Fact: 46% of new employees will fail within their first 18 months on the job. This startling figure (revealed by a study by Leadership IQ) is enough to put you off that exciting career move, or even step foot on the career ladder in the first place.
The trick to ensure you are not one of those doomed to fail is in being able to understand how employers categorize success and failure and to have a realistic idea of how well you perform in these areas before beginning a new role.
These are the key areas identified in the survey:
This was the biggest failing identified by employers, with a staggering 26% pinpointing new hires struggling to receive and harness feedback. Having a clear sense of your strengths and weaknesses is an important starting block – this will help you to understand where you can improve and where others can add value.
- Emotional Intelligence
Most organizations now recognize EI as a core professional attribute. Indeed, almost a quarter (23%) of managers found that new recruits showed difficulty managing their own emotions and accurately reading those of others. Fortunately you can work on developing this competency just as any other skill; begin by assessing your EI via one of the plethora of tests available.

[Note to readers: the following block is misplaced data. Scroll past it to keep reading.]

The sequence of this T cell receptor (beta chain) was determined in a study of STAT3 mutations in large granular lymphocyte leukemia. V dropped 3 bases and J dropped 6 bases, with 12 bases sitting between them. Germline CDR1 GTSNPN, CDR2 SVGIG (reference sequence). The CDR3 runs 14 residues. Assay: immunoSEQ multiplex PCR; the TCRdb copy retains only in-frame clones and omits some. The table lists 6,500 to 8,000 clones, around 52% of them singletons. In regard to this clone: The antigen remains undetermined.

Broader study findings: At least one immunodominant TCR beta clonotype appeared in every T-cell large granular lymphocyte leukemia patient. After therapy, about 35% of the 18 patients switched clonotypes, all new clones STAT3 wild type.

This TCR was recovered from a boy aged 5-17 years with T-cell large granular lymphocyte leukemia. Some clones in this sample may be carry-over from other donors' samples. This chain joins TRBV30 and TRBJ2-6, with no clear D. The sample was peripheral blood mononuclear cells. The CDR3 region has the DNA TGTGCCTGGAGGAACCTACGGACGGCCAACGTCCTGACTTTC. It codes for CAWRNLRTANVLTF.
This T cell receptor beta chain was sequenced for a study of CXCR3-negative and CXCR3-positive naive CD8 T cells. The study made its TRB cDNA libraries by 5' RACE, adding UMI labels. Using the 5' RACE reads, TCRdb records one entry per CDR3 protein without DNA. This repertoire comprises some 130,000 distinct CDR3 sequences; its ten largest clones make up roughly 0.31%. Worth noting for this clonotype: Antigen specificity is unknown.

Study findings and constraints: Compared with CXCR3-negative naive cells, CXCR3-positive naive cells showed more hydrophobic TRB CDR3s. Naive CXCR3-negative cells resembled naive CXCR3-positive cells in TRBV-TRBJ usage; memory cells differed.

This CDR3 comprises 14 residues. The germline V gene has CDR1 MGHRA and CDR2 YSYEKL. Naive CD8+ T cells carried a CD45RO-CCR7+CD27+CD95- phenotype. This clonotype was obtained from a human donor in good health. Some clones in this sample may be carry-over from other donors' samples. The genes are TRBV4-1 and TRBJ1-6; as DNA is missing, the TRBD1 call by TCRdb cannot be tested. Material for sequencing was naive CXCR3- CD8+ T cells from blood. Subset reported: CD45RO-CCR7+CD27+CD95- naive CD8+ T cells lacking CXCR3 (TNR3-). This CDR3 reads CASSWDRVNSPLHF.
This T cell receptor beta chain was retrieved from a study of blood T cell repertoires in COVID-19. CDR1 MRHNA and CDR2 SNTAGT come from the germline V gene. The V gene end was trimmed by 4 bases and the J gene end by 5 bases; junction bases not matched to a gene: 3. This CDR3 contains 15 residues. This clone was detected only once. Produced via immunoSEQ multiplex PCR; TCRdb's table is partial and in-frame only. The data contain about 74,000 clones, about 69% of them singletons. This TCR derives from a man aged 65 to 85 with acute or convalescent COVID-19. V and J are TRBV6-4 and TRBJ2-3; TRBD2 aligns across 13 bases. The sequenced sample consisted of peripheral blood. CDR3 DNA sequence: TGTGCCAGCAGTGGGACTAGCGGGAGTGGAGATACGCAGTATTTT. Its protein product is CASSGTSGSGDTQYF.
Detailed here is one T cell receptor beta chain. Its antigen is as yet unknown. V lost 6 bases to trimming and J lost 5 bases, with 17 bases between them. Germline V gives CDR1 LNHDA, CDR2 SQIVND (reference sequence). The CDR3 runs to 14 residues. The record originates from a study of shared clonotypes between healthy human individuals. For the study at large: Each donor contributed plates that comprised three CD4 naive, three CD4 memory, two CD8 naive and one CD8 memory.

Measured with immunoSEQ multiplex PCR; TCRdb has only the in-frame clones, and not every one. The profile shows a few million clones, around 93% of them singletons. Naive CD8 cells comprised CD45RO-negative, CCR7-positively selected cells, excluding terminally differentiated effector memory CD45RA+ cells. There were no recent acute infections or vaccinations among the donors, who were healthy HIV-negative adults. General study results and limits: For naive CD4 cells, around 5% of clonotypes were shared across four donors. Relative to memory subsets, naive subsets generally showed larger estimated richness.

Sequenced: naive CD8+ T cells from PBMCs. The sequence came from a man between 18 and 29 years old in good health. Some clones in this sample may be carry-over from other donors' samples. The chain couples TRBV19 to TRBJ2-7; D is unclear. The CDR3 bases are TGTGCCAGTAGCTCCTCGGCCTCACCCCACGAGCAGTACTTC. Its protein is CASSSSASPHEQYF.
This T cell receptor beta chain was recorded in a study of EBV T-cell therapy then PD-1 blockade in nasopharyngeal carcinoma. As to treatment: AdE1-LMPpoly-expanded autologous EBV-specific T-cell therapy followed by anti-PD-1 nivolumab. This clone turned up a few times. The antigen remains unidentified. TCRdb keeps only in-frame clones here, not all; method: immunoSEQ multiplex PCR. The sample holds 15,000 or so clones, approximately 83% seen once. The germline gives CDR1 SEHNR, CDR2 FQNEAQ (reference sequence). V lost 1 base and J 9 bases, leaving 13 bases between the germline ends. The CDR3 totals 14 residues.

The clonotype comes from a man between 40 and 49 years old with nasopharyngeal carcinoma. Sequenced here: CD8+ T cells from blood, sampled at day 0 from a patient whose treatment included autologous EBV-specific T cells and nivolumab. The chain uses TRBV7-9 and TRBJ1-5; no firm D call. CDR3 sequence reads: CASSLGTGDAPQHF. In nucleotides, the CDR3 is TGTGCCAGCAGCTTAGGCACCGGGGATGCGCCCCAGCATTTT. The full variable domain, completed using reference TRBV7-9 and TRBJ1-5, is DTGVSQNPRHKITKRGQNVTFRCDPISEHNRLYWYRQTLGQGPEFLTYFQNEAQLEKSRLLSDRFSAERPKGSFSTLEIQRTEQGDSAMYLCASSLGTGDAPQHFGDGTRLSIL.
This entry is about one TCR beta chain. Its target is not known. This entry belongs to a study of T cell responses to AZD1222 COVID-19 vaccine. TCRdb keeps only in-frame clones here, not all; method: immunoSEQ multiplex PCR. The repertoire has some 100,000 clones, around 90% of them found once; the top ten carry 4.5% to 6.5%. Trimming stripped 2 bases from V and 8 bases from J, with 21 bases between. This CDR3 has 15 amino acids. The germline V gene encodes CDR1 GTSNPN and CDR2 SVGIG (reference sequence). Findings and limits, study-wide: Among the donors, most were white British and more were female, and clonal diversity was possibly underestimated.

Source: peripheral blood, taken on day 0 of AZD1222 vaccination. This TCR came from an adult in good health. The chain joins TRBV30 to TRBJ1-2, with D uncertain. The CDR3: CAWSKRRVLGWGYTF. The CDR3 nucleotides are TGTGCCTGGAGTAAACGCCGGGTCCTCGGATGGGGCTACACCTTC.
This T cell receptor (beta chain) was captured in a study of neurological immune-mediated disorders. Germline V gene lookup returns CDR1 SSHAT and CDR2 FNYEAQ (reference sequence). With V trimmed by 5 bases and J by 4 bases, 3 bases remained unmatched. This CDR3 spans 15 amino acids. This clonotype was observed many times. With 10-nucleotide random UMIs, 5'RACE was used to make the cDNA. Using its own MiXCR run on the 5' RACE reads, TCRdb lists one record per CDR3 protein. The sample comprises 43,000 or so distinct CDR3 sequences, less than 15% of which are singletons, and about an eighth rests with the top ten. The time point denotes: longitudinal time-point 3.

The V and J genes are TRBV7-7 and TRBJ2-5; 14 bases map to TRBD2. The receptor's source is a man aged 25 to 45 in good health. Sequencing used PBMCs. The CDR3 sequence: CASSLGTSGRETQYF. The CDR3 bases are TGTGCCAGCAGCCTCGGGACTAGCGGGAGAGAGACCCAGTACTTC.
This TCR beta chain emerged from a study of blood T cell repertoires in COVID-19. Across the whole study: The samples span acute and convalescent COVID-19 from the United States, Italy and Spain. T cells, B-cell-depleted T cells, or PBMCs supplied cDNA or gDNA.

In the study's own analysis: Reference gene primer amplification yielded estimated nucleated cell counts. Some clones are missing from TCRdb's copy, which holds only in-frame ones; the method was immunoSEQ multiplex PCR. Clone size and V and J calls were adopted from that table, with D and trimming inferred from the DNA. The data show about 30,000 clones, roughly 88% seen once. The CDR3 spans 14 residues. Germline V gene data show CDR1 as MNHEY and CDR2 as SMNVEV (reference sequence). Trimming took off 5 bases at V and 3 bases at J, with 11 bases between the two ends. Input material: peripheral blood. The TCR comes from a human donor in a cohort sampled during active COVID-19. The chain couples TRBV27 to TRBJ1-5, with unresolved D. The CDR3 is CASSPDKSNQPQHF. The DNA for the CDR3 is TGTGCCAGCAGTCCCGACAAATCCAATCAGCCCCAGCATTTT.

17% of those surveyed spoke of employees who lacked the drive to perform to the best of their abilities. Motivation is a harder skill to teach than most, but the first step is perhaps to have an honest conversation with yourself about what drives you and whether a particular role really ticks all the boxes.
15% of new hires reportedly don’t have the personality to adapt to their new work environment. This is likely to be about your interpersonal skills and the ability to fit within a team and its workflow as well as your general attitude and willingness to take on something new or challenging. Improve communication skills by first of all working on your listening skills; be curious about everything and have a can-do, positive attitude.
- Technical Competence
Remarkably, only 10% of new employees were deemed to have failed due to a lack of the core functional skills required to perform their role. This suggests that technical competence is not a good indicator of success. While you may have all the right professional qualifications and technical competencies for the job, you may still not succeed in the role without the other four elements.
Despite the fact that hiring managers may have made mistakes in the past, focusing on technical skills, employers today are increasingly attuned to the character traits they want to see in new employees. Before moving jobs or beginning your first professional role it’s essential that you really know yourself: your strengths, weaknesses, preferences, motivations, willingness to learn and communication skills. Give yourself time and space to understand and work on each of them.
Thomas Wharton is President of LIFOCUS, Inc, a human resources consulting firm in Rhode Island, providing Career Coaching, Outplacement, Executive Coaching, Assessments and Leadership Development. Tom can be reached at 401.884.7959 • email@example.com • www.lifocus.com • @careercoachTWShare this post:
With regard to the survey, was this data based on exempt, non-exempt, or both types of hires?